After 30 years of a battle that has divided the Australian island, it seems there is finally some hope for those who want to see Tasmania’s ancient forests protected from rampant logging. But is it really more just a cynical PR move than any real attempt at corporate social responsibility? Lilia Letsch reports.
There have been excited reports in most of the Australian mainland newspapers, stating that there was finally ‘peace in the forests’, that a whole swathe of unprotected forests would be placed under instant moratorium from logging, and that logging firm Gunns Ltd would no longer be logging native forests at all.
With a sigh of relief many mainlanders would be now disengaging from the southward gaze that has been judging the bitter struggle from a distance.
But can we really sit back and trust the word of a company like Gunns Ltd, which has done so little to gain trust or even social acceptability until this point?
Can we really believe that any logging corporation cares more about saving trees than their own profits?
Two years ago the Tasmanian logging industry commissioned a report into the economic sustainability of the industry. It showed that around 60% of logging contractors needed to exit for it to survive.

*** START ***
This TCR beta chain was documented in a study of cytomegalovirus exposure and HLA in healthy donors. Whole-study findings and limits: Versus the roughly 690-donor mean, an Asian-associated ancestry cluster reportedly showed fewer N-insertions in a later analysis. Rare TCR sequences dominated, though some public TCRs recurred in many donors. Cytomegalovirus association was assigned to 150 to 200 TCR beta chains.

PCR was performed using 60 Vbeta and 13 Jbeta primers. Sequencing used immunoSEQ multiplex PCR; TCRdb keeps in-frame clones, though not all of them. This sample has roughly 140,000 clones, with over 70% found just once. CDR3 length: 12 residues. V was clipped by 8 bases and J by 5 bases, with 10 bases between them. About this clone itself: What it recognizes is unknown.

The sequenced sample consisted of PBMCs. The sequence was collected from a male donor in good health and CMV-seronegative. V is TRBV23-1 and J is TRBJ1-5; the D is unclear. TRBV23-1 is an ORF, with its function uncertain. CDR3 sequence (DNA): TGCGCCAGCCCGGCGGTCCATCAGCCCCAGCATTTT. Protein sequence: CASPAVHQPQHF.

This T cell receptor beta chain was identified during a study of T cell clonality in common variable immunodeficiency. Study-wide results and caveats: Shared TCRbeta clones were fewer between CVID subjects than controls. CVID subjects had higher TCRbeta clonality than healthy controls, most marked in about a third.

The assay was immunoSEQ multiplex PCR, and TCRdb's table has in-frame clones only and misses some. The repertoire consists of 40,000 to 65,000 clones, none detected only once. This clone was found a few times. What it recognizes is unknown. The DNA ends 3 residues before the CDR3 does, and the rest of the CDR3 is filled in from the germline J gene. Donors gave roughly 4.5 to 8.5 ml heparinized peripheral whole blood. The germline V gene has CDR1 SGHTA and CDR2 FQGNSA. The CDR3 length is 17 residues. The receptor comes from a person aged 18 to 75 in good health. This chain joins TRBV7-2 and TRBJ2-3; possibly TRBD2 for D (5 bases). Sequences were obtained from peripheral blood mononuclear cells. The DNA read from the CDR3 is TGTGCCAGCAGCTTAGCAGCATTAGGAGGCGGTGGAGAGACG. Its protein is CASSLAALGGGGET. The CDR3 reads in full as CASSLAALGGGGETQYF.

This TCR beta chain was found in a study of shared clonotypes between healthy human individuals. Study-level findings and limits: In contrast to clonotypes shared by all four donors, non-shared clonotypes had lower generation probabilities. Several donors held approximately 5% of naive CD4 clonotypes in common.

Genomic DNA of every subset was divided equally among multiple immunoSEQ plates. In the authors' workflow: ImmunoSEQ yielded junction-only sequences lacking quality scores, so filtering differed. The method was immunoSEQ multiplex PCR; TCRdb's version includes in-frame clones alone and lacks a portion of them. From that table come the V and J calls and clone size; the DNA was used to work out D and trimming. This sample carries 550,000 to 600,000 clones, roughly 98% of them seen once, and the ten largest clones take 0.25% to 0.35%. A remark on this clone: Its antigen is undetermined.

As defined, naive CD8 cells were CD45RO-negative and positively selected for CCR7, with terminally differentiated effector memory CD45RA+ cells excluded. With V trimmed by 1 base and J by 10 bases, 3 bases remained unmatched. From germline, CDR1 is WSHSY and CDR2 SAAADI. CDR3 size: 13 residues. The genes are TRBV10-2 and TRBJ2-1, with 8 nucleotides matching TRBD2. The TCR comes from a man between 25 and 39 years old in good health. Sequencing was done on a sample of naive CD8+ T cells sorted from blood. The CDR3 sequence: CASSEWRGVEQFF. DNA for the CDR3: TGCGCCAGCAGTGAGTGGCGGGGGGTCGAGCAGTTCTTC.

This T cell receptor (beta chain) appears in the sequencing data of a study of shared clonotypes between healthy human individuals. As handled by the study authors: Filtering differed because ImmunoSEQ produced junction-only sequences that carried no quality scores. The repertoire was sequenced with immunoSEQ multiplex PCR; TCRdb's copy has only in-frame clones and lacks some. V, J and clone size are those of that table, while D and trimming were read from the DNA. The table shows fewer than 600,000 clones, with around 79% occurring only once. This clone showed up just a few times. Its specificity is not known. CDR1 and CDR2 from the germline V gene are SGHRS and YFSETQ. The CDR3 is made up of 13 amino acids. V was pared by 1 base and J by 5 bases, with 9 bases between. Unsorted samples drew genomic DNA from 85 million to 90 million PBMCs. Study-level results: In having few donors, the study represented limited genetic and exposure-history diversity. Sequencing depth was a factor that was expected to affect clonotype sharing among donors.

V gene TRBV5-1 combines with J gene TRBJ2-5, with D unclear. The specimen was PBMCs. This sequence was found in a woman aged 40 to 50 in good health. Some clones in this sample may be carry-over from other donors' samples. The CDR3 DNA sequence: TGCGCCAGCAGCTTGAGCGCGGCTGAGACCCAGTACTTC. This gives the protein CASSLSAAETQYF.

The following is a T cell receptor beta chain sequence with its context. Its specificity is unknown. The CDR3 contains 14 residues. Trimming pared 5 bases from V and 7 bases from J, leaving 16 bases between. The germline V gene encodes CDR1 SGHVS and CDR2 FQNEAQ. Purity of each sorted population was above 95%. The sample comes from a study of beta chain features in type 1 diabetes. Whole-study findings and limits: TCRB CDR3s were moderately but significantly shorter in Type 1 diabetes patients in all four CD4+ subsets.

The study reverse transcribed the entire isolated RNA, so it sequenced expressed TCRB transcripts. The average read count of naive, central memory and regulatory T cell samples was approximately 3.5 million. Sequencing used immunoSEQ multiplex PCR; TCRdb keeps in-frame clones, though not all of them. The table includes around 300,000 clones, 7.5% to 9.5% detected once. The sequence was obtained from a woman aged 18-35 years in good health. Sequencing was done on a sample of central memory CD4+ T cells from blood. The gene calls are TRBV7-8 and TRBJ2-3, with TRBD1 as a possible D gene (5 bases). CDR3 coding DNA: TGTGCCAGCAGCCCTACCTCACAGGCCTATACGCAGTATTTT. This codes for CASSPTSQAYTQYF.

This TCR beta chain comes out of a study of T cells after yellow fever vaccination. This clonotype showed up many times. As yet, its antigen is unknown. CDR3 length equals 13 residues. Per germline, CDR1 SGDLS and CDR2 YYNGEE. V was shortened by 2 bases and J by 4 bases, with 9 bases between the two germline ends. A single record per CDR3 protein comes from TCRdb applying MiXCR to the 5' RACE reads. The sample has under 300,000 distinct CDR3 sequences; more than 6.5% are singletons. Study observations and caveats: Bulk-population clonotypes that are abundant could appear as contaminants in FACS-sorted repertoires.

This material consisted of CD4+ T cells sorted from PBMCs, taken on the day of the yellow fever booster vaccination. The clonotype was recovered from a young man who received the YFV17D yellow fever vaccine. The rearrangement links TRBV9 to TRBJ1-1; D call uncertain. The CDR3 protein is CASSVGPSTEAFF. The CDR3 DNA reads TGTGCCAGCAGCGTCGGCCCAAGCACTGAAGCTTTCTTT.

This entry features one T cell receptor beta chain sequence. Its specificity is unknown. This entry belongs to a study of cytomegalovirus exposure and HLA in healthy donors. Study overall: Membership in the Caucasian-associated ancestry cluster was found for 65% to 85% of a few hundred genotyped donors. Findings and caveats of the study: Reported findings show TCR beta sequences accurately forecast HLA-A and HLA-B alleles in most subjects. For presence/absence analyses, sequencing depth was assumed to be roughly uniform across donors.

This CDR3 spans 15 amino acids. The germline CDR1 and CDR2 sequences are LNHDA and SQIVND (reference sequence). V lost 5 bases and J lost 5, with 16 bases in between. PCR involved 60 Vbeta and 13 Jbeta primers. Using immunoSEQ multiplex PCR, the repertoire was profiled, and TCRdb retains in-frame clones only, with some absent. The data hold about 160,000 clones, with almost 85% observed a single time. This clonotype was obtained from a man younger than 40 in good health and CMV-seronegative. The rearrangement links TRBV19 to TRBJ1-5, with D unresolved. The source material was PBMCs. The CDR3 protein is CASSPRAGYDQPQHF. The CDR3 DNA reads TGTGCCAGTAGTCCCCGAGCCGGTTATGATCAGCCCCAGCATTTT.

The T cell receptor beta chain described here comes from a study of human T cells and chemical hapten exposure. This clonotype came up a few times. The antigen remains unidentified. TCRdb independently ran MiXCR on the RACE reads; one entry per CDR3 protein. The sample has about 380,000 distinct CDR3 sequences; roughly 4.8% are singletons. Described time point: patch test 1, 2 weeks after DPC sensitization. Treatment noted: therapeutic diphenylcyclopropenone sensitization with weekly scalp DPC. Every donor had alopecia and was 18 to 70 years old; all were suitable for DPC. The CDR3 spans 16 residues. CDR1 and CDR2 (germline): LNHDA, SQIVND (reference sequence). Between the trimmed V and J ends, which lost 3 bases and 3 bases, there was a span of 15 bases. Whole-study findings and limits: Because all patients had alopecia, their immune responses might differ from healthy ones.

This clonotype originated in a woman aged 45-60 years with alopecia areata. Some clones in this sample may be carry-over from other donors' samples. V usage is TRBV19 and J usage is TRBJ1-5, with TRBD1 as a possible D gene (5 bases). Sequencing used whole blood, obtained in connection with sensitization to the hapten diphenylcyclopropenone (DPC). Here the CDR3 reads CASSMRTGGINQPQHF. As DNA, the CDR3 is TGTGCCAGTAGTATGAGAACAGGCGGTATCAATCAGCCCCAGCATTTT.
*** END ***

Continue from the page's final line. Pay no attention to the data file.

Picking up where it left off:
As Adam Burling from the Huon Valley Environment Centre (HVEC) stated, “The loggers knew that there would be no further government assistance unless there was broad community support for it. They want environment groups to help win that support. At the moment the price tag for a handout to industry is around $230 million.”
Gunns Ltd and industry lobby groups have been spending months in negotiations with conservation groups to try and nut out some kind of peace deal. But is it really more just a cynical PR move than any real attempt at corporate social responsibility?
The HVEC is a small grassroots organisation that engages in frontline forest activism. It has not been core to the talks between conservation and logging industry groups, but has been part of the reference group that receives briefings and provides involved parties with data from out in the forests where the logging still continues.
These forest activists see what is still happening on the ground, and so far there has been no end to the destruction of the ancient forests.
Despite the widely heralded announcement of an end to native forest logging in Tasmania, there seems to be still much to work through. And as negotiations continue, the trees continue to fall.